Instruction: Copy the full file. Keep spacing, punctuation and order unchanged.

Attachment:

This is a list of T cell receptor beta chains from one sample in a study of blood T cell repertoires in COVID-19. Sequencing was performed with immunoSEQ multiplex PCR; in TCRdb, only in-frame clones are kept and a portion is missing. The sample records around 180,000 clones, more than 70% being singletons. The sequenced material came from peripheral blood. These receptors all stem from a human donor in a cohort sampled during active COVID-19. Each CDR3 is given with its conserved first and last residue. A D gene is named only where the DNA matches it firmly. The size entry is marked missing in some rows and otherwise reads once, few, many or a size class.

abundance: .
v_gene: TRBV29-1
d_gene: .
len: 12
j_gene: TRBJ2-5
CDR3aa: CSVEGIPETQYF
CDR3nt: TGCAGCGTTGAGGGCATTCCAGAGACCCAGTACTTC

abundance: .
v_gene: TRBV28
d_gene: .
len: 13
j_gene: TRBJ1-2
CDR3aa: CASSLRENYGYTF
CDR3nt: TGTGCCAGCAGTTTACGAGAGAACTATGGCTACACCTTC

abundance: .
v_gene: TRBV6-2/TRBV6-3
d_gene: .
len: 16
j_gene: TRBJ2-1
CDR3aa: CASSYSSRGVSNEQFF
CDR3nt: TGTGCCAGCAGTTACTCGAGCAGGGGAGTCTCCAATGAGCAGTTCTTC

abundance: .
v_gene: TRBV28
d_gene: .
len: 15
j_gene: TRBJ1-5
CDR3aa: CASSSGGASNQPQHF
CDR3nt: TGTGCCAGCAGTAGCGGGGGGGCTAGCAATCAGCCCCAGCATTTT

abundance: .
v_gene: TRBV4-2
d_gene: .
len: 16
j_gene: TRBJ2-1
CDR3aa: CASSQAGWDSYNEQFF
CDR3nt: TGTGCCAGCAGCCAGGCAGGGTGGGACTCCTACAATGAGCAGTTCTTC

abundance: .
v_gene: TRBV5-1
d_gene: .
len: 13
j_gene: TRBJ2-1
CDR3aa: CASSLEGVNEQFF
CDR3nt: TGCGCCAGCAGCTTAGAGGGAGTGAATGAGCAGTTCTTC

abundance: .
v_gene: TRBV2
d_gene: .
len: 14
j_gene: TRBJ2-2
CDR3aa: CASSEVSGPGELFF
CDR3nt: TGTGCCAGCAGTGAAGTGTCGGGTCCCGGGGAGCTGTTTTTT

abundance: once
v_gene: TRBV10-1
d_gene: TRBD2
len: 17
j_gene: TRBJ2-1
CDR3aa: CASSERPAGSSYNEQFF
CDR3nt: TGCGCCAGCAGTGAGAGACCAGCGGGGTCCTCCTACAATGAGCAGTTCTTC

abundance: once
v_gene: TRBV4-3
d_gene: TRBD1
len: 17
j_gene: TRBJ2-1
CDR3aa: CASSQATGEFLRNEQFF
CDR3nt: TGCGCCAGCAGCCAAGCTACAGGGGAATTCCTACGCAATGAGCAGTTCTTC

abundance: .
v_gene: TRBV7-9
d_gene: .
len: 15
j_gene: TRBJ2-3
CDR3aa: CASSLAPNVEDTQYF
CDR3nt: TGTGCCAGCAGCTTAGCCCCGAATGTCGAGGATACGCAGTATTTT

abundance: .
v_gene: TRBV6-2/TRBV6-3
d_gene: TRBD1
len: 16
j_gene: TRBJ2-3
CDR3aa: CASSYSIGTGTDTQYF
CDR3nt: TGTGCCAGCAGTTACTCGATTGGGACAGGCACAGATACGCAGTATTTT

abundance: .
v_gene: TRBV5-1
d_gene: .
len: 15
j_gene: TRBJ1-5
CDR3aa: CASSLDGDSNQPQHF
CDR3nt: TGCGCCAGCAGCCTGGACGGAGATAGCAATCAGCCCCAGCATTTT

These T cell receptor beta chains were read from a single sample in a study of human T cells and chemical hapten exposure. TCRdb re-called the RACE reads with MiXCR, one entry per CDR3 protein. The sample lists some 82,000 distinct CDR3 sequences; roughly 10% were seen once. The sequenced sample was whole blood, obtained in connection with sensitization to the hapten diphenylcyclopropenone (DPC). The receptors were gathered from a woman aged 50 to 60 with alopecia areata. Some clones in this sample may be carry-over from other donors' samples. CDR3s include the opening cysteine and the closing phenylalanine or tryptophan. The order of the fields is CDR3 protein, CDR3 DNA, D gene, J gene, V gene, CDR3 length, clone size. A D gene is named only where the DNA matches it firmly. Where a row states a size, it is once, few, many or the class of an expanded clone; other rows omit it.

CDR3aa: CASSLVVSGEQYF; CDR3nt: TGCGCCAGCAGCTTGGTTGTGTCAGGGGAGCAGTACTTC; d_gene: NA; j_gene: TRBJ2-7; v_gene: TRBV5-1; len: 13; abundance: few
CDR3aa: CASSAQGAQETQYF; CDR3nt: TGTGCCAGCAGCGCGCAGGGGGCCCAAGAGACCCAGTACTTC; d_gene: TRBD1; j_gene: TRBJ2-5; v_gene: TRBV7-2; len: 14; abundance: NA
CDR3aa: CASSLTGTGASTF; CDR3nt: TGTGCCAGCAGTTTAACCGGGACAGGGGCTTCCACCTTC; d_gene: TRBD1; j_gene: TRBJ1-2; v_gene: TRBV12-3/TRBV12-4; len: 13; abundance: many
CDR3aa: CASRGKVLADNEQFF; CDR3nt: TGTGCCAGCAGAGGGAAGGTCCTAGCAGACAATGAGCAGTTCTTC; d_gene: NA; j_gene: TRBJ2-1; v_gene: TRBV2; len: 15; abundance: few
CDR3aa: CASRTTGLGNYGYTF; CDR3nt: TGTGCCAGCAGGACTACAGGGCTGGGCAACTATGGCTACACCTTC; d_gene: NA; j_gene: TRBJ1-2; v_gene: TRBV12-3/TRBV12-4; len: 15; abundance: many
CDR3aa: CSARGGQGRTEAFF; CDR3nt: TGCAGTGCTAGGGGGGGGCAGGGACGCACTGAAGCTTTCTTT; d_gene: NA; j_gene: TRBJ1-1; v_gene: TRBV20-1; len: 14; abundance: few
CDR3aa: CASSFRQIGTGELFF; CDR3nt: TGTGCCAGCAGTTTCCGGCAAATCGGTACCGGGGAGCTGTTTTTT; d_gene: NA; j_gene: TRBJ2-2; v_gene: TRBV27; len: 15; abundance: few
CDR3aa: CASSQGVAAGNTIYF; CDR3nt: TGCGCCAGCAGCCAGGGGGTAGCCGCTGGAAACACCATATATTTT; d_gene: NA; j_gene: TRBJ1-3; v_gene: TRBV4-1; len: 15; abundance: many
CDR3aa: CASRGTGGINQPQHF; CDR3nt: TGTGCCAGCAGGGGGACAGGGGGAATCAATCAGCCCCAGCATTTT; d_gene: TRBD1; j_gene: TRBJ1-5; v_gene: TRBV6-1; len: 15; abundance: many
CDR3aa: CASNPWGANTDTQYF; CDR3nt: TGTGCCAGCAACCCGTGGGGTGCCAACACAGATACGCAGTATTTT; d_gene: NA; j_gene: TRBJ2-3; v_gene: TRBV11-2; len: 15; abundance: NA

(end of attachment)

This is a list of T cell receptor beta chains from one sample in a study of blood T cell repertoires in COVID-19. Sequencing was performed with immunoSEQ multiplex PCR; in TCRdb, only in-frame clones are kept and a portion is missing. The sample records around 180,000 clones, more than 70% being singletons. The sequenced material came from peripheral blood. These receptors all stem from a human donor in a cohort sampled during active COVID-19. Each CDR3 is given with its conserved first and last residue. A D gene is named only where the DNA matches it firmly. The size entry is marked missing in some rows and otherwise reads once, few, many or a size class.

abundance: .
v_gene: TRBV29-1
d_gene: .
len: 12
j_gene: TRBJ2-5
CDR3aa: CSVEGIPETQYF
CDR3nt: TGCAGCGTTGAGGGCATTCCAGAGACCCAGTACTTC

abundance: .
v_gene: TRBV28
d_gene: .
len: 13
j_gene: TRBJ1-2
CDR3aa: CASSLRENYGYTF
CDR3nt: TGTGCCAGCAGTTTACGAGAGAACTATGGCTACACCTTC

abundance: .
v_gene: TRBV6-2/TRBV6-3
d_gene: .
len: 16
j_gene: TRBJ2-1
CDR3aa: CASSYSSRGVSNEQFF
CDR3nt: TGTGCCAGCAGTTACTCGAGCAGGGGAGTCTCCAATGAGCAGTTCTTC

abundance: .
v_gene: TRBV28
d_gene: .
len: 15
j_gene: TRBJ1-5
CDR3aa: CASSSGGASNQPQHF
CDR3nt: TGTGCCAGCAGTAGCGGGGGGGCTAGCAATCAGCCCCAGCATTTT

abundance: .
v_gene: TRBV4-2
d_gene: .
len: 16
j_gene: TRBJ2-1
CDR3aa: CASSQAGWDSYNEQFF
CDR3nt: TGTGCCAGCAGCCAGGCAGGGTGGGACTCCTACAATGAGCAGTTCTTC

abundance: .
v_gene: TRBV5-1
d_gene: .
len: 13
j_gene: TRBJ2-1
CDR3aa: CASSLEGVNEQFF
CDR3nt: TGCGCCAGCAGCTTAGAGGGAGTGAATGAGCAGTTCTTC

abundance: .
v_gene: TRBV2
d_gene: .
len: 14
j_gene: TRBJ2-2
CDR3aa: CASSEVSGPGELFF
CDR3nt: TGTGCCAGCAGTGAAGTGTCGGGTCCCGGGGAGCTGTTTTTT

abundance: once
v_gene: TRBV10-1
d_gene: TRBD2
len: 17
j_gene: TRBJ2-1
CDR3aa: CASSERPAGSSYNEQFF
CDR3nt: TGCGCCAGCAGTGAGAGACCAGCGGGGTCCTCCTACAATGAGCAGTTCTTC

abundance: once
v_gene: TRBV4-3
d_gene: TRBD1
len: 17
j_gene: TRBJ2-1
CDR3aa: CASSQATGEFLRNEQFF
CDR3nt: TGCGCCAGCAGCCAAGCTACAGGGGAATTCCTACGCAATGAGCAGTTCTTC

abundance: .
v_gene: TRBV7-9
d_gene: .
len: 15
j_gene: TRBJ2-3
CDR3aa: CASSLAPNVEDTQYF
CDR3nt: TGTGCCAGCAGCTTAGCCCCGAATGTCGAGGATACGCAGTATTTT

abundance: .
v_gene: TRBV6-2/TRBV6-3
d_gene: TRBD1
len: 16
j_gene: TRBJ2-3
CDR3aa: CASSYSIGTGTDTQYF
CDR3nt: TGTGCCAGCAGTTACTCGATTGGGACAGGCACAGATACGCAGTATTTT

abundance: .
v_gene: TRBV5-1
d_gene: .
len: 15
j_gene: TRBJ1-5
CDR3aa: CASSLDGDSNQPQHF
CDR3nt: TGCGCCAGCAGCCTGGACGGAGATAGCAATCAGCCCCAGCATTTT

These T cell receptor beta chains were read from a single sample in a study of human T cells and chemical hapten exposure. TCRdb re-called the RACE reads with MiXCR, one entry per CDR3 protein. The sample lists some 82,000 distinct CDR3 sequences; roughly 10% were seen once. The sequenced sample was whole blood, obtained in connection with sensitization to the hapten diphenylcyclopropenone (DPC). The receptors were gathered from a woman aged 50 to 60 with alopecia areata. Some clones in this sample may be carry-over from other donors' samples. CDR3s include the opening cysteine and the closing phenylalanine or tryptophan. The order of the fields is CDR3 protein, CDR3 DNA, D gene, J gene, V gene, CDR3 length, clone size. A D gene is named only where the DNA matches it firmly. Where a row states a size, it is once, few, many or the class of an expanded clone; other rows omit it.

CDR3aa: CASSLVVSGEQYF; CDR3nt: TGCGCCAGCAGCTTGGTTGTGTCAGGGGAGCAGTACTTC; d_gene: NA; j_gene: TRBJ2-7; v_gene: TRBV5-1; len: 13; abundance: few
CDR3aa: CASSAQGAQETQYF; CDR3nt: TGTGCCAGCAGCGCGCAGGGGGCCCAAGAGACCCAGTACTTC; d_gene: TRBD1; j_gene: TRBJ2-5; v_gene: TRBV7-2; len: 14; abundance: NA
CDR3aa: CASSLTGTGASTF; CDR3nt: TGTGCCAGCAGTTTAACCGGGACAGGGGCTTCCACCTTC; d_gene: TRBD1; j_gene: TRBJ1-2; v_gene: TRBV12-3/TRBV12-4; len: 13; abundance: many
CDR3aa: CASRGKVLADNEQFF; CDR3nt: TGTGCCAGCAGAGGGAAGGTCCTAGCAGACAATGAGCAGTTCTTC; d_gene: NA; j_gene: TRBJ2-1; v_gene: TRBV2; len: 15; abundance: few
CDR3aa: CASRTTGLGNYGYTF; CDR3nt: TGTGCCAGCAGGACTACAGGGCTGGGCAACTATGGCTACACCTTC; d_gene: NA; j_gene: TRBJ1-2; v_gene: TRBV12-3/TRBV12-4; len: 15; abundance: many
CDR3aa: CSARGGQGRTEAFF; CDR3nt: TGCAGTGCTAGGGGGGGGCAGGGACGCACTGAAGCTTTCTTT; d_gene: NA; j_gene: TRBJ1-1; v_gene: TRBV20-1; len: 14; abundance: few
CDR3aa: CASSFRQIGTGELFF; CDR3nt: TGTGCCAGCAGTTTCCGGCAAATCGGTACCGGGGAGCTGTTTTTT; d_gene: NA; j_gene: TRBJ2-2; v_gene: TRBV27; len: 15; abundance: few
CDR3aa: CASSQGVAAGNTIYF; CDR3nt: TGCGCCAGCAGCCAGGGGGTAGCCGCTGGAAACACCATATATTTT; d_gene: NA; j_gene: TRBJ1-3; v_gene: TRBV4-1; len: 15; abundance: many
CDR3aa: CASRGTGGINQPQHF; CDR3nt: TGTGCCAGCAGGGGGACAGGGGGAATCAATCAGCCCCAGCATTTT; d_gene: TRBD1; j_gene: TRBJ1-5; v_gene: TRBV6-1; len: 15; abundance: many
CDR3aa: CASNPWGANTDTQYF; CDR3nt: TGTGCCAGCAACCCGTGGGGTGCCAACACAGATACGCAGTATTTT; d_gene: NA; j_gene: TRBJ2-3; v_gene: TRBV11-2; len: 15; abundance: NA